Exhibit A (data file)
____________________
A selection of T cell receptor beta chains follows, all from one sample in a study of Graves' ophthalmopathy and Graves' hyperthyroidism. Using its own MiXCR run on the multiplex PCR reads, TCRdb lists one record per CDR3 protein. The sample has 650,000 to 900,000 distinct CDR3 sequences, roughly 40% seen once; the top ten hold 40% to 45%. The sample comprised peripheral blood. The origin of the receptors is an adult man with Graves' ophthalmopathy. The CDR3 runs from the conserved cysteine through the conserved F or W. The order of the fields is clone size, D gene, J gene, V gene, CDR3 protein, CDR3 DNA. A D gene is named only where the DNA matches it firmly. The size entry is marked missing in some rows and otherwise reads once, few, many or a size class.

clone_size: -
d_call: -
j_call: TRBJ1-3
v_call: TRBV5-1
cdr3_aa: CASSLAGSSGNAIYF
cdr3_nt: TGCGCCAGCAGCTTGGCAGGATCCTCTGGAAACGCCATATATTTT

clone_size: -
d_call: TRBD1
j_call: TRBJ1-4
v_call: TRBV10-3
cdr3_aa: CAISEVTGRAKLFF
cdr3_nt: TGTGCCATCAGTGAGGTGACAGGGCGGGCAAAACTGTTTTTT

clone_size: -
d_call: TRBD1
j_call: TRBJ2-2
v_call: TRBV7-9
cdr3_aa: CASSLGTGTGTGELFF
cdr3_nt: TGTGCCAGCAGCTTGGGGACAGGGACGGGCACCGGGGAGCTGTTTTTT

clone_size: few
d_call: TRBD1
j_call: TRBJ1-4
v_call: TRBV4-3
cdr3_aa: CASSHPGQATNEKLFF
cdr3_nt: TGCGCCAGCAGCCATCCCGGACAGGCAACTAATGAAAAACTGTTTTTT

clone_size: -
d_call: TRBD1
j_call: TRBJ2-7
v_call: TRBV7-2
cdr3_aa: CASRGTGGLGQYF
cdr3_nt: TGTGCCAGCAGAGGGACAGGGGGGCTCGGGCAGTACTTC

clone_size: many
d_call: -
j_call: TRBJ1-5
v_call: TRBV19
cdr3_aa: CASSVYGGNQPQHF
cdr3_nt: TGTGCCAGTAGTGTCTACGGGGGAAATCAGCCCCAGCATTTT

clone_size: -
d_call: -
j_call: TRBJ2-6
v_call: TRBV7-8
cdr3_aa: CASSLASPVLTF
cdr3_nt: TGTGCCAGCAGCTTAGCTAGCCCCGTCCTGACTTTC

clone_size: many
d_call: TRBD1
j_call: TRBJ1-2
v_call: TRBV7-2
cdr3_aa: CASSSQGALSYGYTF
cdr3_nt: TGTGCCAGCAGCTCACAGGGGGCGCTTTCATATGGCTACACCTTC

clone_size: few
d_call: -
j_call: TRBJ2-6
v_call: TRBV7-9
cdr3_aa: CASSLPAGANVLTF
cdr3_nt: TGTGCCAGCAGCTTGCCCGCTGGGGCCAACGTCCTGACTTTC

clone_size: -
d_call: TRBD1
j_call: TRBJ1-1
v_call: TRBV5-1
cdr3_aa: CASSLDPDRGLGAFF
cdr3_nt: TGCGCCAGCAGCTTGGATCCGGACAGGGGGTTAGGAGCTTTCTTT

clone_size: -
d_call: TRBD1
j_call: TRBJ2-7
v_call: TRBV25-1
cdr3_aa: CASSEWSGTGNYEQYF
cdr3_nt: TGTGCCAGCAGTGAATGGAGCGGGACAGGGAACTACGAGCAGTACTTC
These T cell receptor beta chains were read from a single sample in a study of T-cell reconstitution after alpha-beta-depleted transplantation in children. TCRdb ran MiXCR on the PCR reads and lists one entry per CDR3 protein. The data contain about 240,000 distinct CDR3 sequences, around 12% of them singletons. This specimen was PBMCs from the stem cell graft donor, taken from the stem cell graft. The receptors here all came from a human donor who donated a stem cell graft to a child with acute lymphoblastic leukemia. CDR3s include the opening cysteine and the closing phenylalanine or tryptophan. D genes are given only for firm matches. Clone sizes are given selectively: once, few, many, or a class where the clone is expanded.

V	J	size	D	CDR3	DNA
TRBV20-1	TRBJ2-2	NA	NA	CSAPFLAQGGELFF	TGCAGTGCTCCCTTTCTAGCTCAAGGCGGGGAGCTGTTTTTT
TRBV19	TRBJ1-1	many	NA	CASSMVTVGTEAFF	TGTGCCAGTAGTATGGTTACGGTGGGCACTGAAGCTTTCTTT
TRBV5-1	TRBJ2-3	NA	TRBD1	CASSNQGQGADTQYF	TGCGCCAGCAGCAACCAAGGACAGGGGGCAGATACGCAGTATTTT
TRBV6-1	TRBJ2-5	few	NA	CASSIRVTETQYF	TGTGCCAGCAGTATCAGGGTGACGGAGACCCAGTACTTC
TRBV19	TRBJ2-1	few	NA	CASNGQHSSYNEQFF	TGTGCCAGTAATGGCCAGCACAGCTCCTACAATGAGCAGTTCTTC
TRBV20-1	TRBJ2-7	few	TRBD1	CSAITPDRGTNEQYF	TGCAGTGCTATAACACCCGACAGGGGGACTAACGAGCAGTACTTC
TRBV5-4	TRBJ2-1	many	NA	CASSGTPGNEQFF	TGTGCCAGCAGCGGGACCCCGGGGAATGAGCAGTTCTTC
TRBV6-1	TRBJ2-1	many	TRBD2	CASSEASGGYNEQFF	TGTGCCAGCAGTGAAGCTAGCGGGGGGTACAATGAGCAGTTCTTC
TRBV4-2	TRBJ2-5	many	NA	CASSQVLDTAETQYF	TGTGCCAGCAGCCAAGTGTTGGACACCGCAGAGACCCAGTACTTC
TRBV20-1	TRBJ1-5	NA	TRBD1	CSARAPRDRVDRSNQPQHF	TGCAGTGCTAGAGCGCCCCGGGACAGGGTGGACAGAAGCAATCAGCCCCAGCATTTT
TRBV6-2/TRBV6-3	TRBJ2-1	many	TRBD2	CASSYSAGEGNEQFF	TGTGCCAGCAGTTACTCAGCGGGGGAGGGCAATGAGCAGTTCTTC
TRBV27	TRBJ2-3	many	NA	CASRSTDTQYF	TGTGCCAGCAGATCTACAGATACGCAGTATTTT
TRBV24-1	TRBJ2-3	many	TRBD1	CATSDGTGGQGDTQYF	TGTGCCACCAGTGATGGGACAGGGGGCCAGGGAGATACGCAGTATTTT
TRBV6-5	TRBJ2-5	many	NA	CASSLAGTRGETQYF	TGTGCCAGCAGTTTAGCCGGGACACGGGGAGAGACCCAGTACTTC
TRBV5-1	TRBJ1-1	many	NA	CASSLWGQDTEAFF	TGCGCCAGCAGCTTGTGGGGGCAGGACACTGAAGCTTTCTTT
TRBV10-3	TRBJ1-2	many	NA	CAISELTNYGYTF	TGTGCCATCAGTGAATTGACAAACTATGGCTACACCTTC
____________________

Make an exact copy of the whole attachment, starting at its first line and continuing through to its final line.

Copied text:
A selection of T cell receptor beta chains follows, all from one sample in a study of Graves' ophthalmopathy and Graves' hyperthyroidism. Using its own MiXCR run on the multiplex PCR reads, TCRdb lists one record per CDR3 protein. The sample has 650,000 to 900,000 distinct CDR3 sequences, roughly 40% seen once; the top ten hold 40% to 45%. The sample comprised peripheral blood. The origin of the receptors is an adult man with Graves' ophthalmopathy. The CDR3 runs from the conserved cysteine through the conserved F or W. The order of the fields is clone size, D gene, J gene, V gene, CDR3 protein, CDR3 DNA. A D gene is named only where the DNA matches it firmly. The size entry is marked missing in some rows and otherwise reads once, few, many or a size class.

clone_size: -
d_call: -
j_call: TRBJ1-3
v_call: TRBV5-1
cdr3_aa: CASSLAGSSGNAIYF
cdr3_nt: TGCGCCAGCAGCTTGGCAGGATCCTCTGGAAACGCCATATATTTT

clone_size: -
d_call: TRBD1
j_call: TRBJ1-4
v_call: TRBV10-3
cdr3_aa: CAISEVTGRAKLFF
cdr3_nt: TGTGCCATCAGTGAGGTGACAGGGCGGGCAAAACTGTTTTTT

clone_size: -
d_call: TRBD1
j_call: TRBJ2-2
v_call: TRBV7-9
cdr3_aa: CASSLGTGTGTGELFF
cdr3_nt: TGTGCCAGCAGCTTGGGGACAGGGACGGGCACCGGGGAGCTGTTTTTT

clone_size: few
d_call: TRBD1
j_call: TRBJ1-4
v_call: TRBV4-3
cdr3_aa: CASSHPGQATNEKLFF
cdr3_nt: TGCGCCAGCAGCCATCCCGGACAGGCAACTAATGAAAAACTGTTTTTT

clone_size: -
d_call: TRBD1
j_call: TRBJ2-7
v_call: TRBV7-2
cdr3_aa: CASRGTGGLGQYF
cdr3_nt: TGTGCCAGCAGAGGGACAGGGGGGCTCGGGCAGTACTTC

clone_size: many
d_call: -
j_call: TRBJ1-5
v_call: TRBV19
cdr3_aa: CASSVYGGNQPQHF
cdr3_nt: TGTGCCAGTAGTGTCTACGGGGGAAATCAGCCCCAGCATTTT

clone_size: -
d_call: -
j_call: TRBJ2-6
v_call: TRBV7-8
cdr3_aa: CASSLASPVLTF
cdr3_nt: TGTGCCAGCAGCTTAGCTAGCCCCGTCCTGACTTTC

clone_size: many
d_call: TRBD1
j_call: TRBJ1-2
v_call: TRBV7-2
cdr3_aa: CASSSQGALSYGYTF
cdr3_nt: TGTGCCAGCAGCTCACAGGGGGCGCTTTCATATGGCTACACCTTC

clone_size: few
d_call: -
j_call: TRBJ2-6
v_call: TRBV7-9
cdr3_aa: CASSLPAGANVLTF
cdr3_nt: TGTGCCAGCAGCTTGCCCGCTGGGGCCAACGTCCTGACTTTC

clone_size: -
d_call: TRBD1
j_call: TRBJ1-1
v_call: TRBV5-1
cdr3_aa: CASSLDPDRGLGAFF
cdr3_nt: TGCGCCAGCAGCTTGGATCCGGACAGGGGGTTAGGAGCTTTCTTT

clone_size: -
d_call: TRBD1
j_call: TRBJ2-7
v_call: TRBV25-1
cdr3_aa: CASSEWSGTGNYEQYF
cdr3_nt: TGTGCCAGCAGTGAATGGAGCGGGACAGGGAACTACGAGCAGTACTTC
These T cell receptor beta chains were read from a single sample in a study of T-cell reconstitution after alpha-beta-depleted transplantation in children. TCRdb ran MiXCR on the PCR reads and lists one entry per CDR3 protein. The data contain about 240,000 distinct CDR3 sequences, around 12% of them singletons. This specimen was PBMCs from the stem cell graft donor, taken from the stem cell graft. The receptors here all came from a human donor who donated a stem cell graft to a child with acute lymphoblastic leukemia. CDR3s include the opening cysteine and the closing phenylalanine or tryptophan. D genes are given only for firm matches. Clone sizes are given selectively: once, few, many, or a class where the clone is expanded.

V	J	size	D	CDR3	DNA
TRBV20-1	TRBJ2-2	NA	NA	CSAPFLAQGGELFF	TGCAGTGCTCCCTTTCTAGCTCAAGGCGGGGAGCTGTTTTTT
TRBV19	TRBJ1-1	many	NA	CASSMVTVGTEAFF	TGTGCCAGTAGTATGGTTACGGTGGGCACTGAAGCTTTCTTT
TRBV5-1	TRBJ2-3	NA	TRBD1	CASSNQGQGADTQYF	TGCGCCAGCAGCAACCAAGGACAGGGGGCAGATACGCAGTATTTT
TRBV6-1	TRBJ2-5	few	NA	CASSIRVTETQYF	TGTGCCAGCAGTATCAGGGTGACGGAGACCCAGTACTTC
TRBV19	TRBJ2-1	few	NA	CASNGQHSSYNEQFF	TGTGCCAGTAATGGCCAGCACAGCTCCTACAATGAGCAGTTCTTC
TRBV20-1	TRBJ2-7	few	TRBD1	CSAITPDRGTNEQYF	TGCAGTGCTATAACACCCGACAGGGGGACTAACGAGCAGTACTTC
TRBV5-4	TRBJ2-1	many	NA	CASSGTPGNEQFF	TGTGCCAGCAGCGGGACCCCGGGGAATGAGCAGTTCTTC
TRBV6-1	TRBJ2-1	many	TRBD2	CASSEASGGYNEQFF	TGTGCCAGCAGTGAAGCTAGCGGGGGGTACAATGAGCAGTTCTTC
TRBV4-2	TRBJ2-5	many	NA	CASSQVLDTAETQYF	TGTGCCAGCAGCCAAGTGTTGGACACCGCAGAGACCCAGTACTTC
TRBV20-1	TRBJ1-5	NA	TRBD1	CSARAPRDRVDRSNQPQHF	TGCAGTGCTAGAGCGCCCCGGGACAGGGTGGACAGAAGCAATCAGCCCCAGCATTTT
TRBV6-2/TRBV6-3	TRBJ2-1	many	TRBD2	CASSYSAGEGNEQFF	TGTGCCAGCAGTTACTCAGCGGGGGAGGGCAATGAGCAGTTCTTC
TRBV27	TRBJ2-3	many	NA	CASRSTDTQYF	TGTGCCAGCAGATCTACAGATACGCAGTATTTT
TRBV24-1	TRBJ2-3	many	TRBD1	CATSDGTGGQGDTQYF	TGTGCCACCAGTGATGGGACAGGGGGCCAGGGAGATACGCAGTATTTT
TRBV6-5	TRBJ2-5	many	NA	CASSLAGTRGETQYF	TGTGCCAGCAGTTTAGCCGGGACACGGGGAGAGACCCAGTACTTC
TRBV5-1	TRBJ1-1	many	NA	CASSLWGQDTEAFF	TGCGCCAGCAGCTTGTGGGGGCAGGACACTGAAGCTTTCTTT
TRBV10-3	TRBJ1-2	many	NA	CAISELTNYGYTF	TGTGCCATCAGTGAATTGACAAACTATGGCTACACCTTC